The Rothschild legacy and world order

The financial bubble crisis of 2007-9 instigated in me an interest in picking up my academic proclivity which I had neglected in favor of commercial pursuits after finishing study at the London School of Economics in 1983. Since then, I studied business at New York University, worked for five years in the financial markets, and then on my own as a financial intermediary and principal, eventually bringing private equity to bank capital underwriting. Looking back, I see that my own career mirrors much of what I will relate here about the financialization of the current world economic order. My decision to write here was instigated by Justin’s article on Rothschild and his response to my response.

In that article the question is asked whether any of the widely held notions about the Rothschild banking family are based in fact. It is difficult to overstate the influence wielded by this global conglomerate on the eve of 1914. How this precursor to the multi-national corporation came to such a position is the stuff of urban myth. The Shylok character in The Merchant of Venice reflects thinly veiled anti-semitism typical of turn-of-the-seventeenth-century Europe, notwithstanding Shakespeare’s parody of contemporary justice, and points to the Venetian ghetto origins of European Jewish merchant banking. The success of the Rothschild banking dynasty is indeed a marvel. By 1914, they were the lenders of last resort for the highly globalized European economy and stood at the center of the international financial system. Niall Ferguson, in his academically acclaimed The House of Rothschild, argues originally that the innovation of the bond market — i.e., financialization — explains explains much of modern European (particularly British imperial) history.

The history of Western international financial systems is largely one of Mediterranean and global empires: Rome, Venice, Britain, the US. All of these are naval and military powers whose economies are geared for international trade. However, it is not until the last of these that gold as the foundation for exchange is abandoned for sovereign fiat credit bringing with it an exorbitant seigniorage privilege. In this lies a tale of a struggle for the soul of the current hegemon: the East India Company imperial system as practiced by the Europeans versus the Hamiltonian system of economic development as practiced by the European Americans. The US was conceived in idealism as a beacon of freedom for the world and a model of nationalist economic development as originally envisioned by Alexander Hamilton, the central figure of a recently popular musical and the first US treasury secretary. Its transcontinental railway and industry inspired others, particularly Wilhemite Germany. Britain’s imperial system, by contrast, was global: African slaves were traded for cotton in Charleston which was traded for textiles in Liverpool which was traded for opium in Calcutta which was traded for gold in Hong Kong. After 1945, the US took Britain’s place. What sort of hegemon would it be? Would it become the senior partner in an Anglo-American system, as TR and Hoover had intended, which exploited the rest of the world as a field to be harvested or, as FDR and JFK had intended, would it invest in the future of human endeavor globally and trade with other united nations as equals? And what does this have to do with Rothschild?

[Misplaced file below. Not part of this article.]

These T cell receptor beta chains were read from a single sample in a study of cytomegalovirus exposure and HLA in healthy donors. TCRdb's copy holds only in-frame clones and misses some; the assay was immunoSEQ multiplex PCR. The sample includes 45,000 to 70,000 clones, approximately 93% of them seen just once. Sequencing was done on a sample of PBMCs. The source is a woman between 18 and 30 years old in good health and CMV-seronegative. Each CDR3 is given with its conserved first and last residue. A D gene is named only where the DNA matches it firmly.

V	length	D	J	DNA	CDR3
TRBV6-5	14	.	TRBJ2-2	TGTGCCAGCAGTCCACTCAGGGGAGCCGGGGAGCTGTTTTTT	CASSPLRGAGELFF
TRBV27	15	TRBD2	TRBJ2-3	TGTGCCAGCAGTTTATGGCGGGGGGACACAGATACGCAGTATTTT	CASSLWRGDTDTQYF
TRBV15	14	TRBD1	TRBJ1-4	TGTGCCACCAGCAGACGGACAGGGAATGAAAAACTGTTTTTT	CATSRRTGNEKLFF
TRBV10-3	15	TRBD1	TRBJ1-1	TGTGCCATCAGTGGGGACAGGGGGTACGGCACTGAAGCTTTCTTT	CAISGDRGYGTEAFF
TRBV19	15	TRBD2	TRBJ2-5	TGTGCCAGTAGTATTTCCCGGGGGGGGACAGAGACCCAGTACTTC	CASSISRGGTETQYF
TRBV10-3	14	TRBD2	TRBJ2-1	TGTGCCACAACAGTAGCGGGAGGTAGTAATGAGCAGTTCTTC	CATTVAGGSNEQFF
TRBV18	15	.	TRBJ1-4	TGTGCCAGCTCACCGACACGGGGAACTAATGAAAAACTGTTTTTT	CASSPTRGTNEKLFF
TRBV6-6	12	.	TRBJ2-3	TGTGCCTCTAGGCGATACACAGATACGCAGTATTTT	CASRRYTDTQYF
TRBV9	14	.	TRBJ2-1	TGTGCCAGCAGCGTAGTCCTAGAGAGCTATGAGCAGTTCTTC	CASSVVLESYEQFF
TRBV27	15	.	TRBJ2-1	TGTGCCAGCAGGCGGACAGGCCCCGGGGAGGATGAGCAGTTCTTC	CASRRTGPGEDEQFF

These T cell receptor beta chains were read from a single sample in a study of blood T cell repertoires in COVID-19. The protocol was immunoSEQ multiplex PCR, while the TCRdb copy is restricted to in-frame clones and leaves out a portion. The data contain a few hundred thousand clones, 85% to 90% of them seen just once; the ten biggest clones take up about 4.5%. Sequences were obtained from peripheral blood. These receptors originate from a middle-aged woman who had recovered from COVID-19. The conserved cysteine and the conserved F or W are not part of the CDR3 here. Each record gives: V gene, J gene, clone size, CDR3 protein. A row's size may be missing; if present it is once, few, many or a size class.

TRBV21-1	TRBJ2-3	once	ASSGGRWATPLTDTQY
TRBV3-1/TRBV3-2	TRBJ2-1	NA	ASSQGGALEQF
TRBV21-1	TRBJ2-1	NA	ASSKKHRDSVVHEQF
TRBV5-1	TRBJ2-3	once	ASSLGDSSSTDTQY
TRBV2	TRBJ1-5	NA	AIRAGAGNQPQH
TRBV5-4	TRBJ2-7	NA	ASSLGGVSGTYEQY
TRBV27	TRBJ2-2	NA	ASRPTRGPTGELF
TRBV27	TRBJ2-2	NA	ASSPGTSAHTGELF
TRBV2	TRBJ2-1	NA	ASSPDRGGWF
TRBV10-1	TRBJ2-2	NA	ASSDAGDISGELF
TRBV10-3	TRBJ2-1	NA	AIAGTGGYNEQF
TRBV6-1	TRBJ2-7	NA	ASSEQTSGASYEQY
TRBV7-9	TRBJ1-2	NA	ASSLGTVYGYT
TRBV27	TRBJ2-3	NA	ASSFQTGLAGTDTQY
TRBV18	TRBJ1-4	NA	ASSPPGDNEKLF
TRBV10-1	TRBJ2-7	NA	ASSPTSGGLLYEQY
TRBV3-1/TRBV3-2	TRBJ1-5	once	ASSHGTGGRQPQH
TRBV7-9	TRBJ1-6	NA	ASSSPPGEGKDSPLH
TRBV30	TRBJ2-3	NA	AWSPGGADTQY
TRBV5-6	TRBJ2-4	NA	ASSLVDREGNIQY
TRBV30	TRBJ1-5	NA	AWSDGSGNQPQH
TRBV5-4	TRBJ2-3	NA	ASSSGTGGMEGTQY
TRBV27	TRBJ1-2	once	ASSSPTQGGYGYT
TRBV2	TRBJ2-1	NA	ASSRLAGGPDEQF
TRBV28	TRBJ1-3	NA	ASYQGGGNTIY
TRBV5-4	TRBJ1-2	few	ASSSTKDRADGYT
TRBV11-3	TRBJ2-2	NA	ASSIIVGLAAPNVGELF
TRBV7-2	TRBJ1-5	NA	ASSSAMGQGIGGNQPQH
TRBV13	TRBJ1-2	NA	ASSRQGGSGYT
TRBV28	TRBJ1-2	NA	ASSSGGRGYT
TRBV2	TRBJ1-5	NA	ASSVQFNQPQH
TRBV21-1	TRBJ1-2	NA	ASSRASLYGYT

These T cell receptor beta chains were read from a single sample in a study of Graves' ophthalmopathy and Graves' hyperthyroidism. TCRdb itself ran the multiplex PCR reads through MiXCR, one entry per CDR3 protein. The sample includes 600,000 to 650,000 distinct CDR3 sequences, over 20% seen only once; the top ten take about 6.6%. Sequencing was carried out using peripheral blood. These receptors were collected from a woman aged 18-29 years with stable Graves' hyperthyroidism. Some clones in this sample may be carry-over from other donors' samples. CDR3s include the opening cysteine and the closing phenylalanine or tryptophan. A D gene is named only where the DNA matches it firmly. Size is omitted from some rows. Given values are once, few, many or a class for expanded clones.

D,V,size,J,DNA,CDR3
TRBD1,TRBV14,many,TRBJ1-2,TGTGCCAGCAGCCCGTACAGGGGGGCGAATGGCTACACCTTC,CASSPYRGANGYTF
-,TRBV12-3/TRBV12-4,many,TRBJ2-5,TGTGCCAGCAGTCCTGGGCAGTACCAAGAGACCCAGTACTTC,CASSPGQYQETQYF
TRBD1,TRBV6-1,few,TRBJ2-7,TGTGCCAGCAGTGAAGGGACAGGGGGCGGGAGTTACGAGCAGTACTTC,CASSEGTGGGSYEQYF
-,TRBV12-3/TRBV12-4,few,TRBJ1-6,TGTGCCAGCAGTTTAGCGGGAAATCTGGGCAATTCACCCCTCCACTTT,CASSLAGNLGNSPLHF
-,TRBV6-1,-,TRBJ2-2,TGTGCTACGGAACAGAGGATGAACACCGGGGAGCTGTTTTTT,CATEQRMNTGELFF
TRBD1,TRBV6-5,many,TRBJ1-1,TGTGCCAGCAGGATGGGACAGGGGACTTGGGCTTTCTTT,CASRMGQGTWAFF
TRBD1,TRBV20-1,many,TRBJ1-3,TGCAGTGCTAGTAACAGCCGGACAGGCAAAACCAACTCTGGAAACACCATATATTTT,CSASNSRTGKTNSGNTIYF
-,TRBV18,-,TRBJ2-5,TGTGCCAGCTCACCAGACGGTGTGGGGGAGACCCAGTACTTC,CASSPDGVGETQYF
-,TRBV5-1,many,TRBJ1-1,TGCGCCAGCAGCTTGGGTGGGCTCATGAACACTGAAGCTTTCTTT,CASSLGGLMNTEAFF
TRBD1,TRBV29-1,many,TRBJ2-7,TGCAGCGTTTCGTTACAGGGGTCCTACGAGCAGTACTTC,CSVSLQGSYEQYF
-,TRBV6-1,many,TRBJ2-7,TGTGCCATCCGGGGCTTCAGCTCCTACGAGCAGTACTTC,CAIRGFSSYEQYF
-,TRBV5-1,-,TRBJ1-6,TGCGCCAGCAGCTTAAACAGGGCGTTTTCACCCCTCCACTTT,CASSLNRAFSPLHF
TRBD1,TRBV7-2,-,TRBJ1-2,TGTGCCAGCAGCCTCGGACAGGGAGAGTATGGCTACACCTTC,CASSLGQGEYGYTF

By the turn of the twentieth century, the discovery of diamonds and gold in South Africa had created vast wealth which funded a political organization established by Cecil Rhodes whose purpose was to defend, preserve, and expand the British empire through an amalgamation of its global English-speaking heritage into a like-minded commonwealth. Rhodes and his political organization arguably were a front for the Rothschilds who funded mining operations in South Africa and who became custodians of Rhodes’ bequest. The mastermind behind this political organization was Alfred Milner who modeled its design on Jesuit and Freemason brotherhoods. It was instrumental in the instigation of the two Boer wars, the aim of which was to gain political control of South Africa’s diamonds and gold, and the outbreak of war in 1914, the aim of which was to terminate perceived Russian and German threats to the British empire. In this political calculus, an overarching goal was to incorporate the US into the British imperial system.